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1970-1974 Dodge Challenger

1970 Dodge Challenger T/A

The scene of the 1970 Dodge Challenger T/A's entry was complex. There was an arena for showcasing performance abilities, though it was having troubles of its own by 1970: the Sports Car Club of America's Trans-American road racing series. The Trans-Am had been the battleground for ponycar manufacturers since 1966, and competition had heated up as the market expanded.

By 1969, the series had spurred development of the Camaro Z-28 and Mustang Boss 302, highly specialized machines sold to the public in limited numbers solely to legalize their racing counterparts -- which were theoretically streetable "sedans." Dodge jumped on the Trans-Am bandwagon for the 1970 season along with AMC and Plymouth, but the "White Hats" were again late on the draw.

1970 Dodge Challenger T/A
Sam Posey’s Trans-Am team car in action.

Running under the colors of Dan Gurney's All-American Racers, a Challenger was prepared by Ray Caldwell's Auto-dynamics firm for driver Sam Posey, and was ready in time for that year's curtain-raiser at Laguna Seca. But Posey managed only a sixth-place finish, complaining of suspension problems that would never be successfully overcome.

Meantime, Dodge was readying a street version of its Trans-Am racer per SCCA rules, and it arrived in the spring of 1970 as the Challenger T/A, a name chosen because Pontiac had already grabbed the full title for its hottest Firebird. This new competition-inspired Dodge looked -- and ran -- like every 15-year-old's ideal automotive fantasy.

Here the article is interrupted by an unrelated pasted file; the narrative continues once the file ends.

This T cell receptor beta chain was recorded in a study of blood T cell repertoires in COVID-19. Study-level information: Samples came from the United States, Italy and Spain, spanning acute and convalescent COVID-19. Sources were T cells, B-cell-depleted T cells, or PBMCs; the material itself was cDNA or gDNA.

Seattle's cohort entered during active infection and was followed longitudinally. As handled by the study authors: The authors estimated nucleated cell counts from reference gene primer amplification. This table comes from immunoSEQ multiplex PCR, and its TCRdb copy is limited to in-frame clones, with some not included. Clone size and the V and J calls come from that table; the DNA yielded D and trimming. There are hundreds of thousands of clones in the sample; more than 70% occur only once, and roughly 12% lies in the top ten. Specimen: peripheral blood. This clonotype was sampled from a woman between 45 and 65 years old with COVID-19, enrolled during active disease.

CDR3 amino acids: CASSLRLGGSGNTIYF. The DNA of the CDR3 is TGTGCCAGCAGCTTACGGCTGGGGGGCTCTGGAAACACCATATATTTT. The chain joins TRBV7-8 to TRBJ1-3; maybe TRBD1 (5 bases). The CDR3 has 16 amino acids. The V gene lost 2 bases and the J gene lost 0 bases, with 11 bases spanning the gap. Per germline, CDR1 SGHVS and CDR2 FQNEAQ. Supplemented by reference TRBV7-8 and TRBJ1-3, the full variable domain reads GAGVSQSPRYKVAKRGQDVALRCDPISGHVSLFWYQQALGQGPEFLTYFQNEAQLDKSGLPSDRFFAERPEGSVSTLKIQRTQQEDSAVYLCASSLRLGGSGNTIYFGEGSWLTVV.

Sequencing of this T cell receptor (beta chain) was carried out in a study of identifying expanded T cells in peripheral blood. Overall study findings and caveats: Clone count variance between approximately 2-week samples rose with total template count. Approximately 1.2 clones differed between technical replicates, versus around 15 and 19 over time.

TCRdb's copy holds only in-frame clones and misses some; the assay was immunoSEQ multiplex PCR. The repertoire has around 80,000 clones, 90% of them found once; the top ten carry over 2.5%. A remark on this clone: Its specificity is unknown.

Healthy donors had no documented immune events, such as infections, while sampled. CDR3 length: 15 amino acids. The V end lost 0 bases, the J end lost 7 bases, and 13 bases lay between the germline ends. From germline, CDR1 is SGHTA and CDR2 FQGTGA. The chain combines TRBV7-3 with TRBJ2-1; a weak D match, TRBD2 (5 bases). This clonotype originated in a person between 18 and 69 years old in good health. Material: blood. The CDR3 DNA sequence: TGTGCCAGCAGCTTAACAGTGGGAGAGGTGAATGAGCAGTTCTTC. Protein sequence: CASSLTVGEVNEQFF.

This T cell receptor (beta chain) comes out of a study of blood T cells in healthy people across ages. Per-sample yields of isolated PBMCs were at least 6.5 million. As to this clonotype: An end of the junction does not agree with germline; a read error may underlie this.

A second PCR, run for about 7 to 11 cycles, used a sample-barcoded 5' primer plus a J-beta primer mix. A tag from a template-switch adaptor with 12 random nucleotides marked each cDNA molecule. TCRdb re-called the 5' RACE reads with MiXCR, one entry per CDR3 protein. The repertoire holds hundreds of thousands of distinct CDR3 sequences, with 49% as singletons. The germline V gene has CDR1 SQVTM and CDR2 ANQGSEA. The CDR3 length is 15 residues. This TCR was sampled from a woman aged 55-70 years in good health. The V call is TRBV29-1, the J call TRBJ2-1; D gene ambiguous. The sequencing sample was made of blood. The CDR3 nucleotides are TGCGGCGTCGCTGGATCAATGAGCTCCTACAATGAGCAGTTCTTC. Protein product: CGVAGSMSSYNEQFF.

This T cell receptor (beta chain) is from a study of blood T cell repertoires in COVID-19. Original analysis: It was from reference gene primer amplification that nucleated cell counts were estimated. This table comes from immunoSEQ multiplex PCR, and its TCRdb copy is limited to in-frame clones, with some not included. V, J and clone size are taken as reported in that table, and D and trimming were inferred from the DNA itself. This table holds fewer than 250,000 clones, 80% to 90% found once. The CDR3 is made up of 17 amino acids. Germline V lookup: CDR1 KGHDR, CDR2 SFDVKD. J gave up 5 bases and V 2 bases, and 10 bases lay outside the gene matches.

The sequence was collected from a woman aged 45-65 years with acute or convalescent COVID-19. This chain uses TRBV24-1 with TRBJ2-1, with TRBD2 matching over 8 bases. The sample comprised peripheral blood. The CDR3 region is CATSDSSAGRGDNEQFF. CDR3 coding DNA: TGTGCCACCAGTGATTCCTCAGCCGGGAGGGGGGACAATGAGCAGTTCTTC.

Often dressed in one of the High-Impact colors, the T/A was distinguished by a lift-off fiberglass hood with a serious scoop and liberally applied matte-black paint, and sported a noticeable front-end rake thanks to larger rear tires (G60 X 15s versus E60 X 15 at the front).

Under the funky hood was the 340 small-block V-8 with a beefier bottom end and a trio of two-barrel carburetors, plus appropriate exhaust manifolding that terminated in chrome "megaphone" side-exit pipes protruding from below the rockers ahead of the rear wheels.

Horsepower was 290 on paper, but the actual gross figure was surely well above 300. The 340 engine wasn't legal for racing because of the SCCA's 305-cid size limit, but the street T/A could reel off 14.5-second quarter-miles at better than 95 mph.

Only 2,142 of these cars were built before Dodge scrapped its Trans-Am effort after a single season, thus ending the need for the T/A. Posey and company tried hard, but the new team was simply no match for the experienced Mustangs or Roger Penske's Javelins, both of which dominated the 1970 series.

Racing apart, the Challenger did fairly well for a newcomer trying to stake out territory in an already crowded field. Sales topped 83,000 units for 1970, far behind the league-leading Mustang's total but, interestingly enough, ahead of Cougar's count, which was a bit more than 72,000. The Challenger had beaten the cat that had inspired it.

Let's move on to the 1971 Dodge Challenger on the next page.

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